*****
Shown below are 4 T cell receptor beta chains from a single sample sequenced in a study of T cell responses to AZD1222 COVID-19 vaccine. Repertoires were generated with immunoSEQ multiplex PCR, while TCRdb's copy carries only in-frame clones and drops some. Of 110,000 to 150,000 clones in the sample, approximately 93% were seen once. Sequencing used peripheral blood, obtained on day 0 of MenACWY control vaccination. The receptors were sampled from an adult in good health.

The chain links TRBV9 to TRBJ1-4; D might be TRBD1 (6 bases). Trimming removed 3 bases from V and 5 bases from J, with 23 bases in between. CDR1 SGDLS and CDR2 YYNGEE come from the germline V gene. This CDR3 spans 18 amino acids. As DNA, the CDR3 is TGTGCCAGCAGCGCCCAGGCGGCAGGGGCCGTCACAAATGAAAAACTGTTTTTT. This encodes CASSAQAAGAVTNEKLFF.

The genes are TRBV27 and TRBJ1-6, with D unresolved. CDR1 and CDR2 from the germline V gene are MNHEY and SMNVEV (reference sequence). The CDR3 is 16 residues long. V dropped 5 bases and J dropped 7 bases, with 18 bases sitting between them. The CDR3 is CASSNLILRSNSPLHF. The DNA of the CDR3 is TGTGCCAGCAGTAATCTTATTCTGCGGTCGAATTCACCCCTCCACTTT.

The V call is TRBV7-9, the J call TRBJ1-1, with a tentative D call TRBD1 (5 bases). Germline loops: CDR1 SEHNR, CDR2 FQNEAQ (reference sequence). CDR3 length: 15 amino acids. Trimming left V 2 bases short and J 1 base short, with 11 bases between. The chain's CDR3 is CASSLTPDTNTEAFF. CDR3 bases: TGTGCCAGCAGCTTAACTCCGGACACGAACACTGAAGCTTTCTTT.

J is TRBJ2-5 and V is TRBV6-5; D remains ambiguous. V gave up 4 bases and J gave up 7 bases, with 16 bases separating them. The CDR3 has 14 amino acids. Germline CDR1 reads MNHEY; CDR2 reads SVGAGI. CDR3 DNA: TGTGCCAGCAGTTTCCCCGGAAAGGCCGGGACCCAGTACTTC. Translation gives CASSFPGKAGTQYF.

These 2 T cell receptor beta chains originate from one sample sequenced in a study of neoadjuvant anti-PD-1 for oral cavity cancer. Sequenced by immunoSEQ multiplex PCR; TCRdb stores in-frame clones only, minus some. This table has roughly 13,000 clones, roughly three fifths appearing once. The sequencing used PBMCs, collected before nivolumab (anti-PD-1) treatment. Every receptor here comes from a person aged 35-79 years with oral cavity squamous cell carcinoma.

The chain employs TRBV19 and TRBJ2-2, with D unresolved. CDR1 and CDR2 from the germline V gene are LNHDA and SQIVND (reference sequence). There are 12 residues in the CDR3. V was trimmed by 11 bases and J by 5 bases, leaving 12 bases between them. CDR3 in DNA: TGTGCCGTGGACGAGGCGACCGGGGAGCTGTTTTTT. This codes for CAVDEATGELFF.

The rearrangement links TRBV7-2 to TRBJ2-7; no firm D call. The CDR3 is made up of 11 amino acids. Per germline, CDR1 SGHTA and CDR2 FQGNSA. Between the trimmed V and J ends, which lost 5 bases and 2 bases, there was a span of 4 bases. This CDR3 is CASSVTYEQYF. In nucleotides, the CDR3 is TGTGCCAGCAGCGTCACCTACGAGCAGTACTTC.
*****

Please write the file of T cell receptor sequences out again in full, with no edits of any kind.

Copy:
Shown below are 4 T cell receptor beta chains from a single sample sequenced in a study of T cell responses to AZD1222 COVID-19 vaccine. Repertoires were generated with immunoSEQ multiplex PCR, while TCRdb's copy carries only in-frame clones and drops some. Of 110,000 to 150,000 clones in the sample, approximately 93% were seen once. Sequencing used peripheral blood, obtained on day 0 of MenACWY control vaccination. The receptors were sampled from an adult in good health.

The chain links TRBV9 to TRBJ1-4; D might be TRBD1 (6 bases). Trimming removed 3 bases from V and 5 bases from J, with 23 bases in between. CDR1 SGDLS and CDR2 YYNGEE come from the germline V gene. This CDR3 spans 18 amino acids. As DNA, the CDR3 is TGTGCCAGCAGCGCCCAGGCGGCAGGGGCCGTCACAAATGAAAAACTGTTTTTT. This encodes CASSAQAAGAVTNEKLFF.

The genes are TRBV27 and TRBJ1-6, with D unresolved. CDR1 and CDR2 from the germline V gene are MNHEY and SMNVEV (reference sequence). The CDR3 is 16 residues long. V dropped 5 bases and J dropped 7 bases, with 18 bases sitting between them. The CDR3 is CASSNLILRSNSPLHF. The DNA of the CDR3 is TGTGCCAGCAGTAATCTTATTCTGCGGTCGAATTCACCCCTCCACTTT.

The V call is TRBV7-9, the J call TRBJ1-1, with a tentative D call TRBD1 (5 bases). Germline loops: CDR1 SEHNR, CDR2 FQNEAQ (reference sequence). CDR3 length: 15 amino acids. Trimming left V 2 bases short and J 1 base short, with 11 bases between. The chain's CDR3 is CASSLTPDTNTEAFF. CDR3 bases: TGTGCCAGCAGCTTAACTCCGGACACGAACACTGAAGCTTTCTTT.

J is TRBJ2-5 and V is TRBV6-5; D remains ambiguous. V gave up 4 bases and J gave up 7 bases, with 16 bases separating them. The CDR3 has 14 amino acids. Germline CDR1 reads MNHEY; CDR2 reads SVGAGI. CDR3 DNA: TGTGCCAGCAGTTTCCCCGGAAAGGCCGGGACCCAGTACTTC. Translation gives CASSFPGKAGTQYF.

These 2 T cell receptor beta chains originate from one sample sequenced in a study of neoadjuvant anti-PD-1 for oral cavity cancer. Sequenced by immunoSEQ multiplex PCR; TCRdb stores in-frame clones only, minus some. This table has roughly 13,000 clones, roughly three fifths appearing once. The sequencing used PBMCs, collected before nivolumab (anti-PD-1) treatment. Every receptor here comes from a person aged 35-79 years with oral cavity squamous cell carcinoma.

The chain employs TRBV19 and TRBJ2-2, with D unresolved. CDR1 and CDR2 from the germline V gene are LNHDA and SQIVND (reference sequence). There are 12 residues in the CDR3. V was trimmed by 11 bases and J by 5 bases, leaving 12 bases between them. CDR3 in DNA: TGTGCCGTGGACGAGGCGACCGGGGAGCTGTTTTTT. This codes for CAVDEATGELFF.

The rearrangement links TRBV7-2 to TRBJ2-7; no firm D call. The CDR3 is made up of 11 amino acids. Per germline, CDR1 SGHTA and CDR2 FQGNSA. Between the trimmed V and J ends, which lost 5 bases and 2 bases, there was a span of 4 bases. This CDR3 is CASSVTYEQYF. In nucleotides, the CDR3 is TGTGCCAGCAGCGTCACCTACGAGCAGTACTTC.